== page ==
Facebook App Put Words In Your Mouth - What Would I Say?
November 15, 2013

Don’t Put Words In My Mouth – Put them In My Facebook Status

Bryan P. Carpender for redOrbit.com - Your Universe Online

So I do your Lame Duck session starts and ends with a cover of this year! - BryanBot

That’s what appeared on my monitor when I was finally able to gain access to the What Would I Say? app that’s going viral and giving people a fun new way to waste their time. It’s simple (at least on the surface).

You simply log into the app with your Facebook credentials. Then you generate a status. Then wait a few seconds for the ensuing hilarity as a high-tech Markov text-generating bot combs through the storehouse of intelligent prose and scintillating reports known as your previous Facebook status updates and produces a mash-up of utter randomness.

If you like the word potpourri it hands you, then you can post it to Facebook with one click, much to the delight of your friends and loved ones. If the bot hands you something that doesn’t quite speak to you, simply click again to generate another status.

Lather, rinse, and repeat a few hundred times until you find a status (or twenty) that you deem worthy of your wall and post them as you go along.

Initially, I scoffed at this whole concept. I had to ask myself, “Are people really that lazy?” (Yes.)  “Are people really that busy wasting time on Facebook and all its trappings that they can’t even be bothered to come up with an original freakin’ status update?” (Again, yes.)

Then I clicked again to generate a new status. And another one. And another. Before I knew it, I had fallen down a What Would I Say? K-hole. A shame spiral of the randomness that was my own status updates thrown in a virtual Vita-Mix and blended up to a smooth, incoherent consistency.

The brain-trust behind this sensational new time-suck is comprised of Pawel Przytycki, Ugne Klibaite, Vicky Yao, Daniel Jiang, Edward Young, Harvey Cheng, and Alex Furger — all graduate students at Princeton — who created the app during last weekend’s Princeton Hackathon.

According to Klibaite, they got their creative juices flowing in the time honored manner: “We drank a lot of coffee and Red Bull and thought of fun things we could program that we could actually complete in a day and a half. This was just for fun. We never thought we would get further than showing this off at the Hackathon and to our friends on Facebook.”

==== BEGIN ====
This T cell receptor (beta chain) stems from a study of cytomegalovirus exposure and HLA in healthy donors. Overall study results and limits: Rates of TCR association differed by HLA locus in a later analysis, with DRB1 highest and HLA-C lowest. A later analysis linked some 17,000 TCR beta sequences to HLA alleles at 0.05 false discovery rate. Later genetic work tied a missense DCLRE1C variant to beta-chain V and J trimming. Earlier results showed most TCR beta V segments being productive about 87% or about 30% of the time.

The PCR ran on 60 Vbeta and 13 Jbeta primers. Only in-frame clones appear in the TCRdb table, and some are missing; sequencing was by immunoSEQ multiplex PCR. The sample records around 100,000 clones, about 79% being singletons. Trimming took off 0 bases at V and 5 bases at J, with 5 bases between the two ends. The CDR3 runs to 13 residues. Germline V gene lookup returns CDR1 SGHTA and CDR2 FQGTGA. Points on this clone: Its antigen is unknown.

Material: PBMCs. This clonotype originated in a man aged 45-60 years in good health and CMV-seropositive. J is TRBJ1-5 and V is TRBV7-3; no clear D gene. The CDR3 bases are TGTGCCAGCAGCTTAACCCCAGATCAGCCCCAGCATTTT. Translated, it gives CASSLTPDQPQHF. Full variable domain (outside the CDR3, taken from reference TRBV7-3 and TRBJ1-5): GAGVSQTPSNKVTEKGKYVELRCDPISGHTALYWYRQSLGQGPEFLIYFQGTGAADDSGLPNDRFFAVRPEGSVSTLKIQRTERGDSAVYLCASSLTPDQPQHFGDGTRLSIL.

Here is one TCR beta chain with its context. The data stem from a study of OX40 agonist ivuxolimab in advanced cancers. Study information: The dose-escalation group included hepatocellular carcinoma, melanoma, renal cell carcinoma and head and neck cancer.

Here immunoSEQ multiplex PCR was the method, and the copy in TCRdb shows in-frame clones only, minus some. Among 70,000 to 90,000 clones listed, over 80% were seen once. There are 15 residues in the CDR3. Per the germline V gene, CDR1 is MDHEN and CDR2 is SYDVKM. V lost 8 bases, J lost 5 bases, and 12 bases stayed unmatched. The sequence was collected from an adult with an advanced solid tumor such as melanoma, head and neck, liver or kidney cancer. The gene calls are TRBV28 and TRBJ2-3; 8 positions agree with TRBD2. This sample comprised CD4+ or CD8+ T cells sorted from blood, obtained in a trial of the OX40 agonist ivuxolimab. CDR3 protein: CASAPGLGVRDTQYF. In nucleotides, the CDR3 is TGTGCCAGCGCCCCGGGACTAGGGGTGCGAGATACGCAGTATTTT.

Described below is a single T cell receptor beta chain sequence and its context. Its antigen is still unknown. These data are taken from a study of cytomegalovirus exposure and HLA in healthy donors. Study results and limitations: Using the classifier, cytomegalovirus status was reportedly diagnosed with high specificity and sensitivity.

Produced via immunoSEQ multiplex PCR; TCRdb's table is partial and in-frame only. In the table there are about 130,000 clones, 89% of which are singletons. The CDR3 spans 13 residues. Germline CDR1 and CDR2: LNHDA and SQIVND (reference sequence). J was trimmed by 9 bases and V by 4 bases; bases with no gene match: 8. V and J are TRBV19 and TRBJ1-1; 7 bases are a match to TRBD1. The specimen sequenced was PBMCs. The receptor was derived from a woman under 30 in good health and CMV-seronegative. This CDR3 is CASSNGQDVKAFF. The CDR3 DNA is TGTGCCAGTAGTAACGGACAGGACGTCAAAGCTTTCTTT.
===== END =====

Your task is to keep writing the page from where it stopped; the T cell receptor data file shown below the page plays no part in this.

But good news travels at the speed of light and by Tuesday, the app was being featured and linked to by a slew of sites and people were posting images of their randomly generated status updates all over social media.

Though simple in appearance and user interface (like I said, there are only two buttons to click), the behind-the-scenes machinations are more complicated.

“What Would I Say? automatically generates Facebook posts that sound like you! Technically speaking, it trains a Markov Bot based on mixture model of bigram and unigram probabilities derived from your past post history. Don't worry, we don't store any of your personal information anywhere. In fact, we don't even have a database! All computations are done client side, so only your browser ever sees your post history. The results are often hilarious (and sometimes nonsensical) -- it all depends on what you've written on Facebook,” explains the “How does it work?” section of the app.

Don’t overthink it, though. Just go explore it for yourself.

Consider this fair warning: this thing is mindless and addictive. There’s only two buttons to click, so it’s completely possible (read: inevitable) that you can and will lose track of time as you let the bot do your work, generating statuses that will make you look positively mad with genius and whimsy to your Facebook followers.

Another option is that it will randomly generate a status that might compel those close to you to go all 5150 on you and have you put on lockdown while they “run a few tests.” Keep that in mind and exercise caution when selecting which ones to post to Facebook.

Sometimes it’s totally nonsensical word salad:

Especially if one receives it in Baltimore when they stopped the audience, much less than hide from deciding whether or not to blaze outta the office, and look what say in the Roman Senate... - BryanBot

But there were a few times where the app seemed to be reading my mind:

The number starts. Love her to pieces. Allison Janney genius! - BryanBot

And then the app seemed to look directly into my soul and glean this gem:

I'm more like Meh. - BryanBot

(On that note, cue the Gangsta mic drop. I’m out.)

Check it out for yourself, but you’ve been warned.